What's it like?
Better, for sure. If the first CT200h was not an easy car to love, the second is at least a good deal easier to live with. Credit for that must go mostly to the spot welds. The extra pliancy that has been liberated from the suspension is immediately felt; on the F-Sport’s 17-inch wheels it may still lack the fluency and ripple-smoothing capacity of several major rivals but the brain-rattling abrasiveness of its predecessor has gone. Firm it remains, but not inadequately so.
The new relationship between engine speed and actual velocity is also far more convincing: there’s still not much pleasure to be wrung from interacting with the drivetrain at speed, but at least measured inputs are now characterised by a plausible rise in revs rather than the distant drone of a generator.
But it's at more middling speeds that the Lexus's better refinement is particularly appreciable, edging the CT200h closer to the noiseless, effortless prospect it ought to be.
Arguably it would be closer still if Lexus had taken the opportunity to lengthen the accelerator pedal travel; there is still too little difference between tickling the CT200h along and unsympathetically flooring it. That said, the latter is too often unavoidable: its maker may quote 10.3 seconds to 62mph, but the battery-laden hatchback feels a good deal slower than that, and isn’t responsive enough to make pulling out into tight gaps in the traffic an easy manoeuvre.
This modest facelift was never likely to fix that, although the wand ought to have been waved more wisely elsewhere. Lexus says the steering column has had its mounts stiffened, but it’s done nothing to alleviate the muddy deadweight encountered on input at the smaller, IS-donated wheel. Its utter lack of feedback swindles the otherwise grippy chassis out of any playfulness it may have had.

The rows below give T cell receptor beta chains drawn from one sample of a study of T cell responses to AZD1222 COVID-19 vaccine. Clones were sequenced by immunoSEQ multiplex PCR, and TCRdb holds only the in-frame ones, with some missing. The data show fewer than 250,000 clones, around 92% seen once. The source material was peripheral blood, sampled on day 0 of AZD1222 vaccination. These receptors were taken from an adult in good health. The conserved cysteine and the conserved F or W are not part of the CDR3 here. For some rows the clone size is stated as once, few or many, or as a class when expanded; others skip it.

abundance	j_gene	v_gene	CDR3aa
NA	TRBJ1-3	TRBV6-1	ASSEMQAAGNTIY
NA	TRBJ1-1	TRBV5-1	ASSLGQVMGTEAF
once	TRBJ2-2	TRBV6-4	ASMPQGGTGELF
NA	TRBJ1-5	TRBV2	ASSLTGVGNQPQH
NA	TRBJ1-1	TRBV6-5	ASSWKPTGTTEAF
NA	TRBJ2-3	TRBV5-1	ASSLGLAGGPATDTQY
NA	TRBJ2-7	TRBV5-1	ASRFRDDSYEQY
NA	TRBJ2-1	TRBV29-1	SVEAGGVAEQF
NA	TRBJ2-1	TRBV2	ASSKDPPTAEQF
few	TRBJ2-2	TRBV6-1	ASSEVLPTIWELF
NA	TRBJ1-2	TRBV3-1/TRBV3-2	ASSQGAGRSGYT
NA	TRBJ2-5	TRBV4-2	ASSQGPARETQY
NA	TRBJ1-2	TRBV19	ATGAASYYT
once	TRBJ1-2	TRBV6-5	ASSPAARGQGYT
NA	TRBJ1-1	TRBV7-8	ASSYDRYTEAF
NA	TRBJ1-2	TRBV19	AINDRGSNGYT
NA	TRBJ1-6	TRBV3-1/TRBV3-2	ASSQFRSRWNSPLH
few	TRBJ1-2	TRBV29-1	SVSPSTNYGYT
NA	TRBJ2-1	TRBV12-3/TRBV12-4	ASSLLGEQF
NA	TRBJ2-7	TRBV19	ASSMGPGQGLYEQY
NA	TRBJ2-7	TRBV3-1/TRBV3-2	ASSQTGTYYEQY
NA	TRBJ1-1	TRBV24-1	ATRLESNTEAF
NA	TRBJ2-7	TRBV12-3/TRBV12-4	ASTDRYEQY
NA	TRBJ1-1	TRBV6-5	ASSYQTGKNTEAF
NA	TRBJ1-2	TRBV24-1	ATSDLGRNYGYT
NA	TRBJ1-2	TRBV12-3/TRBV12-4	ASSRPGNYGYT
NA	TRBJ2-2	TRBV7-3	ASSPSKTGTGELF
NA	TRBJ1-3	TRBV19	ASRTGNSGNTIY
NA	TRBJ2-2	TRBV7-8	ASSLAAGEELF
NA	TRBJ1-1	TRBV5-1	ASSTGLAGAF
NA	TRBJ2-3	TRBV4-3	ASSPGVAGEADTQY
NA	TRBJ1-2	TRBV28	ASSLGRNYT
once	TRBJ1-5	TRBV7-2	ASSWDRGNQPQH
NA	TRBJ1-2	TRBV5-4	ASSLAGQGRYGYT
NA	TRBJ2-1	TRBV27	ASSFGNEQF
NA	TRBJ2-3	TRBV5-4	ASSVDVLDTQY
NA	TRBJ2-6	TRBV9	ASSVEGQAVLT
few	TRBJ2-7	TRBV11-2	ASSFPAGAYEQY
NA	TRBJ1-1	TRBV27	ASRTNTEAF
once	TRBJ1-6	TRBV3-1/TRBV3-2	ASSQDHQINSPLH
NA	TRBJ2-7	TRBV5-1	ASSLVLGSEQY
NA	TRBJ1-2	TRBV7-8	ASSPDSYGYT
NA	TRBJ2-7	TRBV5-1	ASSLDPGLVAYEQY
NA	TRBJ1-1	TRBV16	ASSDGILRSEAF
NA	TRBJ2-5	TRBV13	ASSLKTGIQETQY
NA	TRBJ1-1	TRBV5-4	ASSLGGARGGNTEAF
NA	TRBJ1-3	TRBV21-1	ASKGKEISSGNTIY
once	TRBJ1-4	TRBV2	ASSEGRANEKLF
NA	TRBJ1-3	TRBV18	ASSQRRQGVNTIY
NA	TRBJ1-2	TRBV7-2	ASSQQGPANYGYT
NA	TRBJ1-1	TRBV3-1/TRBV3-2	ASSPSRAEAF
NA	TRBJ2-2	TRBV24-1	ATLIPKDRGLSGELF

Worst of all though are the brakes, which thanks to the neediness of energy recuperation, plunge your face towards the dash with any input more forceful than that you’d employ to remove dust from a gnat’s wing.
Should I buy one?
Certainly there is more sense in asking that question now. For all its popularity, there was little to really recommend the CT200h other than its tax-evading emissions and famed Lexus build quality. The new version, given that it’s cheaper, much quieter and a good bit more comfortable, clearly has something more going for it. As a premium fleet option, it would be foolish not to at least consider it.
Nevertheless, the competition is fierce, and for all its clean-living cleverness, the CT200h still doesn’t commend itself to the keen driver or, indeed, those fixated with economy (Lexus claims 68.9mpg from the F Sport, but we didn’t see higher than 45mpg over three days). If either description covers you, we’d still advise paying the taxman slightly more for a small diesel engine and an all-round better car.